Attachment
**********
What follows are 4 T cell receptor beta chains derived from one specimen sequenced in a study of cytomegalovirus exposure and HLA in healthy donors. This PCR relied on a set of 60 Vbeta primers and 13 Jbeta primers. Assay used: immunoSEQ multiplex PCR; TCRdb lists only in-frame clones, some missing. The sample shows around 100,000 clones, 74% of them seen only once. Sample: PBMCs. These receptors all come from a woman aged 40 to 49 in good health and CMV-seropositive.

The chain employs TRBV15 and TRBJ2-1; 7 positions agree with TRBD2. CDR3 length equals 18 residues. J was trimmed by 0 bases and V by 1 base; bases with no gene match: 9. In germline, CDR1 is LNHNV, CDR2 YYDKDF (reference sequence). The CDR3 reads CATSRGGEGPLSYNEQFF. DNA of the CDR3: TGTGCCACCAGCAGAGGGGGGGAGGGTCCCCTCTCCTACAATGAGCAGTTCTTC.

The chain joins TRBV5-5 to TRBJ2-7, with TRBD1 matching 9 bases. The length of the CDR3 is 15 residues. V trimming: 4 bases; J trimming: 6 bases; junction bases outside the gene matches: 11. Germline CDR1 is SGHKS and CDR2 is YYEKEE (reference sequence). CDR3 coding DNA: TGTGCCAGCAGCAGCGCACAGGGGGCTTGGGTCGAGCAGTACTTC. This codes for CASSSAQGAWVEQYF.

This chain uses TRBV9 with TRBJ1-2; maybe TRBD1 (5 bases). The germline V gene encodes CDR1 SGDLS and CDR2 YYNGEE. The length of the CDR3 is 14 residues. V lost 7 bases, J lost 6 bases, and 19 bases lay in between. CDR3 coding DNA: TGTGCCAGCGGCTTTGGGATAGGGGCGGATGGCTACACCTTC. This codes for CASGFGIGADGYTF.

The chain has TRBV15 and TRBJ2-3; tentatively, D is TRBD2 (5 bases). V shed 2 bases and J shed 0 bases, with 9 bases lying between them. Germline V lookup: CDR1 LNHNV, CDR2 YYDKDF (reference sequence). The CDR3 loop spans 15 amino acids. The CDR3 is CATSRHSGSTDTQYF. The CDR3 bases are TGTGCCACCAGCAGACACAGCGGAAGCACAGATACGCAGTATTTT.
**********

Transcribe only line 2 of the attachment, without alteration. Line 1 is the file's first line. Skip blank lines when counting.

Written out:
The chain employs TRBV15 and TRBJ2-1; 7 positions agree with TRBD2. CDR3 length equals 18 residues. J was trimmed by 0 bases and V by 1 base; bases with no gene match: 9. In germline, CDR1 is LNHNV, CDR2 YYDKDF (reference sequence). The CDR3 reads CATSRGGEGPLSYNEQFF. DNA of the CDR3: TGTGCCACCAGCAGAGGGGGGGAGGGTCCCCTCTCCTACAATGAGCAGTTCTTC.